Jan 12, 2017
On the same day that former ExxonMobil CEO Rex Tillerson, President-elect Donald Trump's secretary of state nominee, was dodging questions about the ongoing ExxonKnew investigation, a Massachusetts court on Wednesday ordered the oil company to hand over decades of documents regarding what it knew about climate change.
The ruling (pdf), handed down by Massachusetts Superior Court Judge Heidi Brieger, denied Exxon's attempt to delay, directing the company to comply with the investigation by state Attorney General Maura Healey.
The decision was widely hailed as a big win for Healey and other state AGs probing allegations, unearthed by the Los Angeles Times and InsideClimate News, that the oil giant had suppressed evidence going back to the 1970s of the impact of burning fossil fuels on the climate as well as funded misinformation campaigns to spread skepticism about the growing scientific consensus.
"This order affirms our longstanding authority to investigate fraud," Healey wrote on Twitter after the ruling. Both Healey and New York AG Eric Schneiderman have launched investigations into whether the oil company mislead its investors. "@exxonmobil must come clean about what it knew about climate change," she added.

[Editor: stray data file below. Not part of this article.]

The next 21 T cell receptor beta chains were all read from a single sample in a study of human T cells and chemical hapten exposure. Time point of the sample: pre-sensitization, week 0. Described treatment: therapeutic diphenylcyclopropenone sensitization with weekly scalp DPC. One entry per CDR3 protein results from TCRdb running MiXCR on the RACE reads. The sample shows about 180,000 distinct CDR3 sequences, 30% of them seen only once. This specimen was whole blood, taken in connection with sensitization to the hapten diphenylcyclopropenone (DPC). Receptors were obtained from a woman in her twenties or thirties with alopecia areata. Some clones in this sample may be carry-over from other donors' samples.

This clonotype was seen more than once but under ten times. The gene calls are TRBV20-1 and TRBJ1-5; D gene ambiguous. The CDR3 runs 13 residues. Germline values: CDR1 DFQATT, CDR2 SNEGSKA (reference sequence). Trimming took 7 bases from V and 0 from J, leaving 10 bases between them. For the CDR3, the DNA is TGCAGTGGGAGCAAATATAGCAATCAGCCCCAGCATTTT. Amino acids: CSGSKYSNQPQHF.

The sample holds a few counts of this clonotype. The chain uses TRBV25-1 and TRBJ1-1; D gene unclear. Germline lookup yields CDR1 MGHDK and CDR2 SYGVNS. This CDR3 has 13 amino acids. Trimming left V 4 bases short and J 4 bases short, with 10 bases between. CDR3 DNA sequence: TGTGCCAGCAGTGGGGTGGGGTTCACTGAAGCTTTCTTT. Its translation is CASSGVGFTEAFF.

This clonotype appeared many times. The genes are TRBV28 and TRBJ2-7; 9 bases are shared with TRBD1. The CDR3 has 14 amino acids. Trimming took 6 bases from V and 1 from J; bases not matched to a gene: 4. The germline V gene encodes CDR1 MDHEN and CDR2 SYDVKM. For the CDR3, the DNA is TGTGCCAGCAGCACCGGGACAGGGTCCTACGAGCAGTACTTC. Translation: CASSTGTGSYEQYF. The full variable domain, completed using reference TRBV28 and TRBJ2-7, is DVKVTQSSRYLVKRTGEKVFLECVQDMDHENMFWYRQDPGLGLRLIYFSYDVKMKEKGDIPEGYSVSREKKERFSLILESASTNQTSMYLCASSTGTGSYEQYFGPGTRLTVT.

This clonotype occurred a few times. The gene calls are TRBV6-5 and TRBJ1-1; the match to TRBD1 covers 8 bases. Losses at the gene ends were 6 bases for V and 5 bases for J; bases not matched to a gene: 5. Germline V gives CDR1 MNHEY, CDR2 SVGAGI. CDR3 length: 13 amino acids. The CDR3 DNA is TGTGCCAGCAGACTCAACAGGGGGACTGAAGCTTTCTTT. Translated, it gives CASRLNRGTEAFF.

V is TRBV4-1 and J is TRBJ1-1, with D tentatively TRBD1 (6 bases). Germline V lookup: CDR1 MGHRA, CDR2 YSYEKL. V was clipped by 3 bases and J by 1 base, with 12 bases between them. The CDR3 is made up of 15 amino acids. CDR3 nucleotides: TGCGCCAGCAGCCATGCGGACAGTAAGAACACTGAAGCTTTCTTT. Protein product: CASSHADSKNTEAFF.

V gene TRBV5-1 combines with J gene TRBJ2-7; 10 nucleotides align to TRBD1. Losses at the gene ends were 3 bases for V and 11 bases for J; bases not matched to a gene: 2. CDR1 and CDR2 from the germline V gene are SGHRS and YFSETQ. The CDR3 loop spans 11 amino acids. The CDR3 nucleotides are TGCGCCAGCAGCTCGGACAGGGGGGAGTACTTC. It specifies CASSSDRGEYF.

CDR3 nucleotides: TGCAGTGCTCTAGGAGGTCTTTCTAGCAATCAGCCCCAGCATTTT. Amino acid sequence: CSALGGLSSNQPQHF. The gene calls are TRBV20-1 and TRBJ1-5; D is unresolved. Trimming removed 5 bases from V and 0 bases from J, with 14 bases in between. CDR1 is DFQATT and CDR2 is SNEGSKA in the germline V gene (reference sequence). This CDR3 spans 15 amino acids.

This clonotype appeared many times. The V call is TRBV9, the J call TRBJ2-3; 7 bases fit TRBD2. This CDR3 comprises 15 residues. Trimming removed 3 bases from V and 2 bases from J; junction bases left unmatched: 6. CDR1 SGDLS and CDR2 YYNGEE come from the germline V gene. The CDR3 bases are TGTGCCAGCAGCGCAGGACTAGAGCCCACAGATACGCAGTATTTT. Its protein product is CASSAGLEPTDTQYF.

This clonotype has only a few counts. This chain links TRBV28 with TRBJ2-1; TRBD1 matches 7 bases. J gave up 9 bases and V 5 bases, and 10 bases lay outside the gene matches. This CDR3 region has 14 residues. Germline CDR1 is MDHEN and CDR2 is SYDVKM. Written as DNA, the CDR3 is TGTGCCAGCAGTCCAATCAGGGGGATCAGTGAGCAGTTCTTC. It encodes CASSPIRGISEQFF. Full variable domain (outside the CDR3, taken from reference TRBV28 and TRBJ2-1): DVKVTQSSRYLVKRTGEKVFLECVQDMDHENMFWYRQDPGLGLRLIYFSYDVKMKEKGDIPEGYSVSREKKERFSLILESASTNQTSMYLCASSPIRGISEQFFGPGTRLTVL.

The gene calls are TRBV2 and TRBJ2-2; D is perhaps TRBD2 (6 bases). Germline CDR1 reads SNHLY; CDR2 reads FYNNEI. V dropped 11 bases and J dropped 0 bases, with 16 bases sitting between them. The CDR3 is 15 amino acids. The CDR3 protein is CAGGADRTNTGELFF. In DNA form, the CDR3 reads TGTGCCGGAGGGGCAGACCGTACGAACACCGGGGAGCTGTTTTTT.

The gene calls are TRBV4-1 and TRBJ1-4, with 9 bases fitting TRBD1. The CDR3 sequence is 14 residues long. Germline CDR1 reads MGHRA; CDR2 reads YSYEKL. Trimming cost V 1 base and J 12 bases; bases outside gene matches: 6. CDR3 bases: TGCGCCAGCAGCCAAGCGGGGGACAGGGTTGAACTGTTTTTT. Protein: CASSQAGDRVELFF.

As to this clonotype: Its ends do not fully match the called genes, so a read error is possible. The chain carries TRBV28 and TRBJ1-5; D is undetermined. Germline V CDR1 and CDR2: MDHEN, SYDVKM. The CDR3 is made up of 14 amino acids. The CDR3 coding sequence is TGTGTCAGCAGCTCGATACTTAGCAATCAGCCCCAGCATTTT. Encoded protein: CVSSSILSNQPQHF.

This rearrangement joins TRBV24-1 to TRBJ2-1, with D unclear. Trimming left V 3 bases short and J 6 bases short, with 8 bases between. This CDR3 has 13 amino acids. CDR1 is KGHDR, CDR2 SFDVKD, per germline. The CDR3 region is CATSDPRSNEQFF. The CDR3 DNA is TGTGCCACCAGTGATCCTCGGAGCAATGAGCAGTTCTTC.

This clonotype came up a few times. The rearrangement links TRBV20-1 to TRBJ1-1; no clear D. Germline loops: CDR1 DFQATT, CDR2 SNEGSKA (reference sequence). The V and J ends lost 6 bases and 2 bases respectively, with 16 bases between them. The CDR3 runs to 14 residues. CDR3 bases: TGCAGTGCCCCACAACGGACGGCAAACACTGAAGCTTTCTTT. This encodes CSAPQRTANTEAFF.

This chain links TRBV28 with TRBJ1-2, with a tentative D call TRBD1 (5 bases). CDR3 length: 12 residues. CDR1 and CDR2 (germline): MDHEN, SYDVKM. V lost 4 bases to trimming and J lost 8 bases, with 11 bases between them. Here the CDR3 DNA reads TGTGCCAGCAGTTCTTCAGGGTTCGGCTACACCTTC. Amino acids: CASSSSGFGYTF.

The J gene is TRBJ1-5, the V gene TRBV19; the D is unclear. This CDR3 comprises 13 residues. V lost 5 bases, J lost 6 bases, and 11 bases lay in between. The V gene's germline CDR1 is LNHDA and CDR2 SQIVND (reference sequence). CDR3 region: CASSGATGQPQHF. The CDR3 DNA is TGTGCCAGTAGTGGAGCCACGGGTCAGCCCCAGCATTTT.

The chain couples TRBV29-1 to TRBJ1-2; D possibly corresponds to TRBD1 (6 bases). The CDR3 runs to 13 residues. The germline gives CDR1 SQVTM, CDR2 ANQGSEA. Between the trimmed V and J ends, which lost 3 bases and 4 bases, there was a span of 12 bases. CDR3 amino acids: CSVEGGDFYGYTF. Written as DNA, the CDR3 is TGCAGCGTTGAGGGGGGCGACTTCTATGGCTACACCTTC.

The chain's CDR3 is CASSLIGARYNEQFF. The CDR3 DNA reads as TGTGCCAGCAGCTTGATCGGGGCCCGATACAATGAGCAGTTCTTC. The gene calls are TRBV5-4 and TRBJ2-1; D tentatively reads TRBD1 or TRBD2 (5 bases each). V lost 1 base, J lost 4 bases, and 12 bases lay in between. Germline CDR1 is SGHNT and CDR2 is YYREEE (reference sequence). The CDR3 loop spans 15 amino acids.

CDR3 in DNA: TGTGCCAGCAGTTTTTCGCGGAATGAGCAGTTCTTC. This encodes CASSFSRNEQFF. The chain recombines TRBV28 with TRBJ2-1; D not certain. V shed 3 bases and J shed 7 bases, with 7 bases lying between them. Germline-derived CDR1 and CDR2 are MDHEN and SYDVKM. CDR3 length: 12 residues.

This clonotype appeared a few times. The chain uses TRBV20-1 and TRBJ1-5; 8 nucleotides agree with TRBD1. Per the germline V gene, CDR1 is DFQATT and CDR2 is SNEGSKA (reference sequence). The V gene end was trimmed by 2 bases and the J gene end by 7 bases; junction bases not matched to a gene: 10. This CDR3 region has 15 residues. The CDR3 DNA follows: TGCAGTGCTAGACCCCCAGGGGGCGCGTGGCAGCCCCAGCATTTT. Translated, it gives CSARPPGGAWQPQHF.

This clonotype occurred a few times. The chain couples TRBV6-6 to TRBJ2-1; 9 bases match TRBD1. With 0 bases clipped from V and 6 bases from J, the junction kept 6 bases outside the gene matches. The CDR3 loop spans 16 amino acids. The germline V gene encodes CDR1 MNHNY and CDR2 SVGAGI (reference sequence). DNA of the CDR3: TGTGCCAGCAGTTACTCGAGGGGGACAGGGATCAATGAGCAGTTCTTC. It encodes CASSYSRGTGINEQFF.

Tamar Lawrence-Samuel, international policy director for Corporate Accountability International, declared the ruling "a huge victory for democracy and uncovering the truth about Exxon's decades of deception," adding that "with Rex Tillerson poised to be the next U.S. Secretary of State, the timing couldn't be better."
Wednesday also marked the same day as Tillerson's senate confirmation hearing, during which he "essentially pleaded the fifth," as Oil Change International executive director Stephen Kretzmann put it, when asked about Exxon's climate crimes.
"This decision could help expose not only what Exxon knew and covered up in the past but also what kind of activities and denialism it continues to fund to undermine climate action," Lawrence-Samuel continued, referring to the Massachusetts ruling. "This decision is proof that states will lead where the federal government won't. While Donald Trump's administration is focused on advancing the interests of Exxon Mobil and other fossil fuel interests, states like Massachusetts will continue to lead the way on exposing Big Oil's dirty tactics and advancing climate action."
Similarly, 350.org co-founder Bill McKibben said, "Rex Tillerson may be trying to make his getaway, but it's good to see that the courts may yet hold Exxon responsible for the damage it's done to this planet and to our democracy."
"It was astonishing to watch Tillerson dodge and weave," McKibben added, "almost as if he hadn't spent his entire career at ExxonMobil. Apparently, alongside the climate damage it causes, longterm exposure to Big Oil impairs your memory."
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